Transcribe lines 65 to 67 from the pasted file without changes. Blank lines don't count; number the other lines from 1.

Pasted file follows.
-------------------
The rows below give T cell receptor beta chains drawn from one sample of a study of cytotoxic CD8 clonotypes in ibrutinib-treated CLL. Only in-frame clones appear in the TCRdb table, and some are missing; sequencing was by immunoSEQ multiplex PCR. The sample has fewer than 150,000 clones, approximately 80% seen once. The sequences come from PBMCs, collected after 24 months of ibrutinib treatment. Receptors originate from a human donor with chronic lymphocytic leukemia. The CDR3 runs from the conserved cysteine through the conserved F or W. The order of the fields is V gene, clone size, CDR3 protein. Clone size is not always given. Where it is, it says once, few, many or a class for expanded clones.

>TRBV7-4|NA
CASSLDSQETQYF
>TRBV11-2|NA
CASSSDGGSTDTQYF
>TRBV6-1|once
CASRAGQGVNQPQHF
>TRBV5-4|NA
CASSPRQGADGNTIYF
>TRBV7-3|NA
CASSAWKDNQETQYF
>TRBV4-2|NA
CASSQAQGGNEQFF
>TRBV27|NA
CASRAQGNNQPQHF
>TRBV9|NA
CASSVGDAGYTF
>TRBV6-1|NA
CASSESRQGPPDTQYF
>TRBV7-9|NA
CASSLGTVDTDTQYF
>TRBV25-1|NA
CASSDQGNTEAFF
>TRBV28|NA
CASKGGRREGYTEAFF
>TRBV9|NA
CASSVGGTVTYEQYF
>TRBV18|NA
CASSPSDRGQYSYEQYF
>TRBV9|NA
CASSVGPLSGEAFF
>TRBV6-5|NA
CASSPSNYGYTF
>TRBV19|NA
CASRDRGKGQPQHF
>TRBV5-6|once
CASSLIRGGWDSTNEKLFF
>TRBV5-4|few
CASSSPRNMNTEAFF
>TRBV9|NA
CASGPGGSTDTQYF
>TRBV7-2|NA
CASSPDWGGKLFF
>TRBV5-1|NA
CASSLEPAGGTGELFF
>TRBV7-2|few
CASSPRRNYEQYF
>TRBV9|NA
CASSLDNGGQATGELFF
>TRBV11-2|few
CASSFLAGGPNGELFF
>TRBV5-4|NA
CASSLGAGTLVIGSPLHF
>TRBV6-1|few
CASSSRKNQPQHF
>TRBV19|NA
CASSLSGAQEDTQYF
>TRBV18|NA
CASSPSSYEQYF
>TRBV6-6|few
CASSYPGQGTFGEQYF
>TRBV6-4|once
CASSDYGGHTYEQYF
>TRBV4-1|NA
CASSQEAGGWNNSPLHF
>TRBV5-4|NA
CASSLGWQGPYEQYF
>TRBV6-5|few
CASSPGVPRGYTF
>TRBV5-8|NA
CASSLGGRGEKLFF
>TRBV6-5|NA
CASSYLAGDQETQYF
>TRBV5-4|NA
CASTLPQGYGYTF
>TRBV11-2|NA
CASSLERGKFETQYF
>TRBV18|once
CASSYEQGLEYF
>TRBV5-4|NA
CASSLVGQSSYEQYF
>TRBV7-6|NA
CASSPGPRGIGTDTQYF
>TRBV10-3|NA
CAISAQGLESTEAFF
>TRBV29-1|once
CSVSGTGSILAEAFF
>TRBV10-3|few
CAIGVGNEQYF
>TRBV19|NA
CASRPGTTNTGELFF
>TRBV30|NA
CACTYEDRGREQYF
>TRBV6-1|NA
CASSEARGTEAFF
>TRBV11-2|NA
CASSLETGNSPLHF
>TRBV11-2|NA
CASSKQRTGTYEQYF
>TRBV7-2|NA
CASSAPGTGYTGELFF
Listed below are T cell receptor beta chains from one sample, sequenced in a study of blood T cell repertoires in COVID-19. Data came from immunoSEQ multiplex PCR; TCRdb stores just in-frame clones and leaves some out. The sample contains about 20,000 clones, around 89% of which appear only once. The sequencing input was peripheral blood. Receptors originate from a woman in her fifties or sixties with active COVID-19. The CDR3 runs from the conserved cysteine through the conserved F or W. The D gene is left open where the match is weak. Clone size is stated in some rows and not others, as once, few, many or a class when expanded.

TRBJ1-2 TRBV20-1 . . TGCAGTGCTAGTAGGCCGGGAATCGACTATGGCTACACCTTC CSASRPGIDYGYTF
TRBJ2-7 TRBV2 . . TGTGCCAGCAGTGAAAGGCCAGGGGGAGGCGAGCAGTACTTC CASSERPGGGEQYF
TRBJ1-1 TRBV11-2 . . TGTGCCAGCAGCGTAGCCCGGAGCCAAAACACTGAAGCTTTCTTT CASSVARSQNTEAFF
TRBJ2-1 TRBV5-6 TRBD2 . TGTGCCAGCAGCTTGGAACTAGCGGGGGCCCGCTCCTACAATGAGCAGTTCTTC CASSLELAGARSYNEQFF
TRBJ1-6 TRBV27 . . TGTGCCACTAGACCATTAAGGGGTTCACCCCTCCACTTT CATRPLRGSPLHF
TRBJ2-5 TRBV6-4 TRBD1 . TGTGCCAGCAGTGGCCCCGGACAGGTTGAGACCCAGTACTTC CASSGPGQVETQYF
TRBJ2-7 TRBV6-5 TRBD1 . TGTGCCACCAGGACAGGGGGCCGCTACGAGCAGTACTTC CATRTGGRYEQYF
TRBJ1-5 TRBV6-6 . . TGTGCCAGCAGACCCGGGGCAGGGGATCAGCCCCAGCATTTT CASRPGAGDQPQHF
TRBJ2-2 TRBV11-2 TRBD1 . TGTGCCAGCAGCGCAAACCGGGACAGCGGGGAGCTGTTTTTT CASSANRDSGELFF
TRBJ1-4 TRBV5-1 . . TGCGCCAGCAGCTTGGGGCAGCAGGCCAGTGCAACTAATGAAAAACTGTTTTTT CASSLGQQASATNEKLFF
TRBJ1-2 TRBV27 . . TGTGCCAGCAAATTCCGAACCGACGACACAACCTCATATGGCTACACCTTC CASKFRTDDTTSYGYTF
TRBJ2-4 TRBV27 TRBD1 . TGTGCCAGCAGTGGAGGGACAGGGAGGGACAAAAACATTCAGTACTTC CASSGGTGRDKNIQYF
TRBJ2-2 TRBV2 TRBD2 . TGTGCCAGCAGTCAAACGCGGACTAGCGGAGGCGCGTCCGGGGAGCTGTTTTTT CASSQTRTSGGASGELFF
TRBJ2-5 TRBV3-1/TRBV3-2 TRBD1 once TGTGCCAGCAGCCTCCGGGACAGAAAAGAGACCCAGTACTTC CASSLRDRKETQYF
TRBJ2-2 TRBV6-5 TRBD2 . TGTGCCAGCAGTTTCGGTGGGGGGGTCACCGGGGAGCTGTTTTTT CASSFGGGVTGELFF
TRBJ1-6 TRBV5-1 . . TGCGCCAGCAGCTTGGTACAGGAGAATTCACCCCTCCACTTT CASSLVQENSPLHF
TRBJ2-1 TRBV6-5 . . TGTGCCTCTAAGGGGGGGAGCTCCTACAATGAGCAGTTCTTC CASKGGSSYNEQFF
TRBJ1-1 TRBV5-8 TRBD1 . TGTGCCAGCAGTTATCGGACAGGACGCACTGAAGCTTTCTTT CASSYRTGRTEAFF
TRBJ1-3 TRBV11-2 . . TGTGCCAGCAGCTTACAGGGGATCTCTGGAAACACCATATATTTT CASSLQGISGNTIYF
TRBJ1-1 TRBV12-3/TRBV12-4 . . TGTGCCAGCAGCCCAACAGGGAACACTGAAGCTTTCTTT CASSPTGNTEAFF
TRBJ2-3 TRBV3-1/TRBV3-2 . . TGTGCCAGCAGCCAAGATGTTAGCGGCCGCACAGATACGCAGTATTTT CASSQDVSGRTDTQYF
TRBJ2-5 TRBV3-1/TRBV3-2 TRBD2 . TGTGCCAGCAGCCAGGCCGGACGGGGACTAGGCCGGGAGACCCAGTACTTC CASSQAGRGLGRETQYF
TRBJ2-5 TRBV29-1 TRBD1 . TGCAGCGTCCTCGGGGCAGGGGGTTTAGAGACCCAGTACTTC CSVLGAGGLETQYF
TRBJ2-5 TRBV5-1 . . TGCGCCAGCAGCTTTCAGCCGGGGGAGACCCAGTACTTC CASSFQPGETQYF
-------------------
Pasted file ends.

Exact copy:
CASSQEAGGWNNSPLHF
>TRBV5-4|NA
CASSLGWQGPYEQYF